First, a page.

On Friday, FBI Agent Utley Noble’s testimony in a court hearing revealed more about what happened after Cummins picked up the teenage girl at a Shoney’s in Culleoka, Tenn.
The ultimate destination was Mexico, where, Cummins told the girl, she would lie about her age and they would pass as a married couple. He chose the names John and Joanne Castro, thinking Hispanic names would help them blend in, according to investigators, the Tennessean reported.
To cross the border, he bought a $1,500 two-seat kayak, and conducted a test run to see if he could avoid authorities who were patrolling the Pacific Ocean, the newspaper reported.
The plan had been in the works for weeks, authorities say.
Before she ran off with her teacher, Elizabeth Thomas had a “troubled life,” authorities said, including a mother who was arrested on felony child abuse charges, according to the Columbia Daily Herald. The teenager allegedly told investigators that her mother “banged her head into the agitator of the washing machine,” the Daily Herald reported, citing court documents.
Cummins was the girl’s health teacher at Culleoka High School. The girl’s father told “Good Morning America” that his daughter had been “brainwashed” by the teacher. It’s unclear when the student-teacher relationship turned physical, but the Tennessee Bureau of Investigation (TBI) said Cummins was “abusing his role as a teacher to groom this vulnerable young girl … to lure and potentially sexually exploit her.”
They were spotted kissing at the school earlier this year, and the situation began to spiral. Cummins was on the verge of being fired, according to the TBI; a criminal investigation was swirling; and the health teacher, who was armed with two handguns, had little left to lose.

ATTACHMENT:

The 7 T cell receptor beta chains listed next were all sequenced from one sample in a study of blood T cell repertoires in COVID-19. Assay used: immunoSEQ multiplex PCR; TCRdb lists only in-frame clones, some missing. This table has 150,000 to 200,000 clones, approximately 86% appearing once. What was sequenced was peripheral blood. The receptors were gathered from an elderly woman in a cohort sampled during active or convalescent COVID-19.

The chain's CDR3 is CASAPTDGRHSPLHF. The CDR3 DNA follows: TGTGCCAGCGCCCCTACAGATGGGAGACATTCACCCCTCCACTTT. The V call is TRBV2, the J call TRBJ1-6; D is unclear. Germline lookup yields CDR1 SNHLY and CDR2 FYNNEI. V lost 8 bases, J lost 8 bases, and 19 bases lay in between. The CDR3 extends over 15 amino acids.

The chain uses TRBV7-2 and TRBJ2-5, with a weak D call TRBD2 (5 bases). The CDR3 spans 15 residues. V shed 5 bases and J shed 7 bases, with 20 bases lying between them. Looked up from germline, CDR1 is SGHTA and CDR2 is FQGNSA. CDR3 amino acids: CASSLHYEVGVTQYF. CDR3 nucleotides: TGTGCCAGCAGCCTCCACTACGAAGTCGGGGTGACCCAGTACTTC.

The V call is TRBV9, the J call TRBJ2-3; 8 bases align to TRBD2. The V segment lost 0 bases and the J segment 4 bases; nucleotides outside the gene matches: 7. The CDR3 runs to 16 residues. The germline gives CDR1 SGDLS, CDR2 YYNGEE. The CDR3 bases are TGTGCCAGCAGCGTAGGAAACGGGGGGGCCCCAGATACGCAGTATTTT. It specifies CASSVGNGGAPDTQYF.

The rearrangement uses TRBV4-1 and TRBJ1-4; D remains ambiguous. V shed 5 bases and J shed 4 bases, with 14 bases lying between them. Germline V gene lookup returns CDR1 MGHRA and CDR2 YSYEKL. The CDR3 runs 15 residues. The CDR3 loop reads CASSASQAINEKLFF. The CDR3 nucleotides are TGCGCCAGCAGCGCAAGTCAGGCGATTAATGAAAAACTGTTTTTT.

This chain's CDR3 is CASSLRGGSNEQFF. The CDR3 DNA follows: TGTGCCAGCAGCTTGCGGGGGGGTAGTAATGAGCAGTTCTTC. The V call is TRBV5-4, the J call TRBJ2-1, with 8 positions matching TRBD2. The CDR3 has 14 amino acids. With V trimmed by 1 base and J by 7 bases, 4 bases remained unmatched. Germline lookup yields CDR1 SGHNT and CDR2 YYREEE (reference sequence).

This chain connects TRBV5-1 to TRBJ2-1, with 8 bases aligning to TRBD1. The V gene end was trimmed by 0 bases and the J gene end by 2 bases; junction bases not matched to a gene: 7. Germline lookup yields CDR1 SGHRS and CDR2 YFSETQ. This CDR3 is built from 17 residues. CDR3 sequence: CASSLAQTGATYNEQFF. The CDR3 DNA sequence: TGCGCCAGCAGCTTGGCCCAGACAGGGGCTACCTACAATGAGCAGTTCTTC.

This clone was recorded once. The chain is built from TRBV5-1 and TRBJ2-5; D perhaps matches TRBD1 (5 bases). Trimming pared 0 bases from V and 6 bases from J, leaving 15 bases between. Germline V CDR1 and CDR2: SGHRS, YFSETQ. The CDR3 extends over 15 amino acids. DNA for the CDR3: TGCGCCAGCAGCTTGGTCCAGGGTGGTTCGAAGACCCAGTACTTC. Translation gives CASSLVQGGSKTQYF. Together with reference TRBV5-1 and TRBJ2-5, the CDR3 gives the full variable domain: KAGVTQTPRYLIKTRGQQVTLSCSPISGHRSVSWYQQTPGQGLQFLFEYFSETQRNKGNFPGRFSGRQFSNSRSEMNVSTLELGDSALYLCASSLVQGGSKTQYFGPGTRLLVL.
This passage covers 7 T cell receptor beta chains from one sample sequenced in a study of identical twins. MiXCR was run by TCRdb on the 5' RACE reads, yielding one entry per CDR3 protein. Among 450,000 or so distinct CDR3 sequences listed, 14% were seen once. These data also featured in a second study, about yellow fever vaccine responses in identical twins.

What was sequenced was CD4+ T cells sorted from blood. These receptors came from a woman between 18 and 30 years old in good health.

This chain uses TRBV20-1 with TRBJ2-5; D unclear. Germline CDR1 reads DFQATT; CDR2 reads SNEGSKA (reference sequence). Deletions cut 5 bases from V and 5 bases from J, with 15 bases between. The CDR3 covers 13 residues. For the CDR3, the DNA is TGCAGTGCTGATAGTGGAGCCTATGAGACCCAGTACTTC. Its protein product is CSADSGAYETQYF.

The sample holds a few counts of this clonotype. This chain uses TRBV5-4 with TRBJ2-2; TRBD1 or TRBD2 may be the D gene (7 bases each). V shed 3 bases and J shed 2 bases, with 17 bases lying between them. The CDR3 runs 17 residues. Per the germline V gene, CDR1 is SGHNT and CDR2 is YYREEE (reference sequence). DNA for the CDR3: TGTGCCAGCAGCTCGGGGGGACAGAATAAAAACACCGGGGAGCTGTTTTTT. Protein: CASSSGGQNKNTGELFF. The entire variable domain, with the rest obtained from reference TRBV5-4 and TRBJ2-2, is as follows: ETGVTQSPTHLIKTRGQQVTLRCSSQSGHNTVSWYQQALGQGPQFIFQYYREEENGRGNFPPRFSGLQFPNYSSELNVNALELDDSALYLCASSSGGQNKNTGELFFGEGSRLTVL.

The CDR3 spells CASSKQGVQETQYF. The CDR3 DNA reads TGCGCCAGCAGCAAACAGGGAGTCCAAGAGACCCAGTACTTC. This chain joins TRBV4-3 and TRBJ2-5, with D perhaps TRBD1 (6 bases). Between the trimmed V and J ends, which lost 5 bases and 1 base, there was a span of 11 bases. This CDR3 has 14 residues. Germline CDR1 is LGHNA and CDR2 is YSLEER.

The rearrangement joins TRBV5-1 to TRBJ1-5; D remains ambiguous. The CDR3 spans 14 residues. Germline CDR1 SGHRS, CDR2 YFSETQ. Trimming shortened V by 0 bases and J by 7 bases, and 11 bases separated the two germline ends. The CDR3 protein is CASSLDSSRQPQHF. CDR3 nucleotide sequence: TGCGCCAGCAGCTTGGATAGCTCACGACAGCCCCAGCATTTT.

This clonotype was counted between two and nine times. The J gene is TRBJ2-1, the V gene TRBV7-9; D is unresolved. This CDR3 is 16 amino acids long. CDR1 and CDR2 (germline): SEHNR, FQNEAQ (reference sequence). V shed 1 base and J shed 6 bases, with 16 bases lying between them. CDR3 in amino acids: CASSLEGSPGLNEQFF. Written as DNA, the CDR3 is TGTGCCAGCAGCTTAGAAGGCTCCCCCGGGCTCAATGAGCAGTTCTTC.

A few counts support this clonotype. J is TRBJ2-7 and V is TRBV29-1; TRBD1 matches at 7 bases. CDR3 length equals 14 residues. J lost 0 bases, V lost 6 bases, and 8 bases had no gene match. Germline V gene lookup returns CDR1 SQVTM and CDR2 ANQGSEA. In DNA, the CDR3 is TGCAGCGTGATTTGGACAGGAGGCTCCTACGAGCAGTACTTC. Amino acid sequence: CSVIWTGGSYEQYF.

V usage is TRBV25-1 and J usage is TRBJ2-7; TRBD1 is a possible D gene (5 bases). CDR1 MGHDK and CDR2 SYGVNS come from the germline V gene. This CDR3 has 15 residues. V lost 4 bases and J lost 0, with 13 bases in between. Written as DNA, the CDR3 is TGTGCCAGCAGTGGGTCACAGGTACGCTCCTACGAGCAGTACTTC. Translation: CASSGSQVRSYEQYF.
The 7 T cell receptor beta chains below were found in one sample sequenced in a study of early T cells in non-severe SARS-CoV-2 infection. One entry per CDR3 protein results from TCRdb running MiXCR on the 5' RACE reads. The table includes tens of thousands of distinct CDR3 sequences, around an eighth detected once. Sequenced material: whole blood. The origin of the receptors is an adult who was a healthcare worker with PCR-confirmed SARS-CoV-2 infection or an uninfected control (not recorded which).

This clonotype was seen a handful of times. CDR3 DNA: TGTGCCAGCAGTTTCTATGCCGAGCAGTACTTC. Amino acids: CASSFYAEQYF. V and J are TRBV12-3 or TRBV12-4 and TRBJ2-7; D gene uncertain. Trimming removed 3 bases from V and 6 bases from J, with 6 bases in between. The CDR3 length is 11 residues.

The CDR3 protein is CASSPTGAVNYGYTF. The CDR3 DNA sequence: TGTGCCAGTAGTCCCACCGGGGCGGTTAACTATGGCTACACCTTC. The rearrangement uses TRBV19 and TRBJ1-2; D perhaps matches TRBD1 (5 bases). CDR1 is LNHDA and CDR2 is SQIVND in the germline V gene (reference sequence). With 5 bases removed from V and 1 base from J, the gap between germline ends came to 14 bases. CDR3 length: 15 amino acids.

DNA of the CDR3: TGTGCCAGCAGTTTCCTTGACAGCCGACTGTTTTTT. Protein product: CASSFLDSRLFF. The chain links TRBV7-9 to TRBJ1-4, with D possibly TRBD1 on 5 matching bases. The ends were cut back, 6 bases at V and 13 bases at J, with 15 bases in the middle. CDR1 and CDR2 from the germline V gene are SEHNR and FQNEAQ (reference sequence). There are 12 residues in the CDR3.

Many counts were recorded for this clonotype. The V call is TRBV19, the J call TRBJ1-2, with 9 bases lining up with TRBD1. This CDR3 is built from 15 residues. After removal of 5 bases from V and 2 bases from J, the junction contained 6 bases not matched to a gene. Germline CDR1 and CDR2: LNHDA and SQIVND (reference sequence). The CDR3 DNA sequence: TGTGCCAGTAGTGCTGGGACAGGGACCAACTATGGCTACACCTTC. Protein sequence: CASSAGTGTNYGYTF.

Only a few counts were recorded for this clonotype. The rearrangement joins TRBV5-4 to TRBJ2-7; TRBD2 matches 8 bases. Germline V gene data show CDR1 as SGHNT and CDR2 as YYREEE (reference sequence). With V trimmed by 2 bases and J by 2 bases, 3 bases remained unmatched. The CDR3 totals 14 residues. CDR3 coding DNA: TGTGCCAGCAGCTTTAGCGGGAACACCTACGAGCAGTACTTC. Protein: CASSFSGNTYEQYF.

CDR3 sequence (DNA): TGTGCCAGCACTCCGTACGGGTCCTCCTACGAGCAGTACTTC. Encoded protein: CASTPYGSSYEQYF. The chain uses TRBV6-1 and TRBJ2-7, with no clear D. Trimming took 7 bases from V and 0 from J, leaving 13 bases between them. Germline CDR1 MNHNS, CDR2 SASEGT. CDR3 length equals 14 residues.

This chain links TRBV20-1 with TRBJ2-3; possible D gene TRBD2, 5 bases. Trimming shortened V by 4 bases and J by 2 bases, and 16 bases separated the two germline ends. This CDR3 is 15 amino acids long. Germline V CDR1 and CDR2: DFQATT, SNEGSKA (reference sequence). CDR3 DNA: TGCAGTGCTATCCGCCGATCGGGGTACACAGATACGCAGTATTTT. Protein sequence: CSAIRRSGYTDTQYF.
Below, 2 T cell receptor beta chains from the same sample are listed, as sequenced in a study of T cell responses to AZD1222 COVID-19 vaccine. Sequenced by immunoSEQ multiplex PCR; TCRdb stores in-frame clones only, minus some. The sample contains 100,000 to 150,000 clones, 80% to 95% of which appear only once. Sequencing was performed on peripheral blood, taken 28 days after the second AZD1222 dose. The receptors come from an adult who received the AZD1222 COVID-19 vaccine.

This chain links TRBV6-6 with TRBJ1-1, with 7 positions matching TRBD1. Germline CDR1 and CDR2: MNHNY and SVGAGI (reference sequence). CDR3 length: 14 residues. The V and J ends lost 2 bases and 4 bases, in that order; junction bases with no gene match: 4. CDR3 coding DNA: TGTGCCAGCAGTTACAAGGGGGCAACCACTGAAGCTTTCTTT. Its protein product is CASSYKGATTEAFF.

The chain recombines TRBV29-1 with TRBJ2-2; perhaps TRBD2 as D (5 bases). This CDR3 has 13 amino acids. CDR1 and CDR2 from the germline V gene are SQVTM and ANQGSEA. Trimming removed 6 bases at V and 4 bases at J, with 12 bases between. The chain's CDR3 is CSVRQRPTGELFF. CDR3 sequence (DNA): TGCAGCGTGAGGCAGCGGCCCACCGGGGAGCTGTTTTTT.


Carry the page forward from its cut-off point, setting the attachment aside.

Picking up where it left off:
In mid-March, Cummins handed over the title of his sport-utility vehicle, put up some other personal effects as collateral and walked out of a loan office with $4,500 in cash. He wrote a letter to his wife saying he was going away for a few days to clear his head and picked up Elizabeth at the Shoney’s.
He had already used a YouTube tutorial to dismantle the GPS on his vehicle and squeezed a mattress into the back, according to Noble’s testimony. Cummins had replaced his car’s license plate with an Alabama tag.
Alabama was their first stop. When they arrived, they threw their cellphones into the Tennessee River, then headed north to Oklahoma, where they picked up provisions at a Walmart and headed west.
They stopped again in Colorado, Noble testified, where Cummins bought an iPad to better monitor news accounts about the pair’s movements as they traveled southwest.
In San Diego, Cummins bought the kayak, the Tennessean reported. But while on a test run to Mexico, they were met with rough seas and, worse, an unidentified law enforcement officer, who watched as they returned to shore.
As the pair traversed the nation, investigators were baffled. They had received hundreds of tips from 24 states but not enough information to tighten the dragnet, despite a multistate manhunt and Cummins’s placement on Tennessee’s most-wanted list.
The TBI suspected that Cummins was keeping Elizabeth out of sight of authorities, possibly sleeping in his car or in a rural community.
In mid-April, John Barry, the caretaker of a remote northern California property, became suspicious about two people he initially thought were in distress, according to the AP.
He gave them money for food and gas, then grew suspicious, saw the Amber alert and called police.
Peter Holley contributed to this report.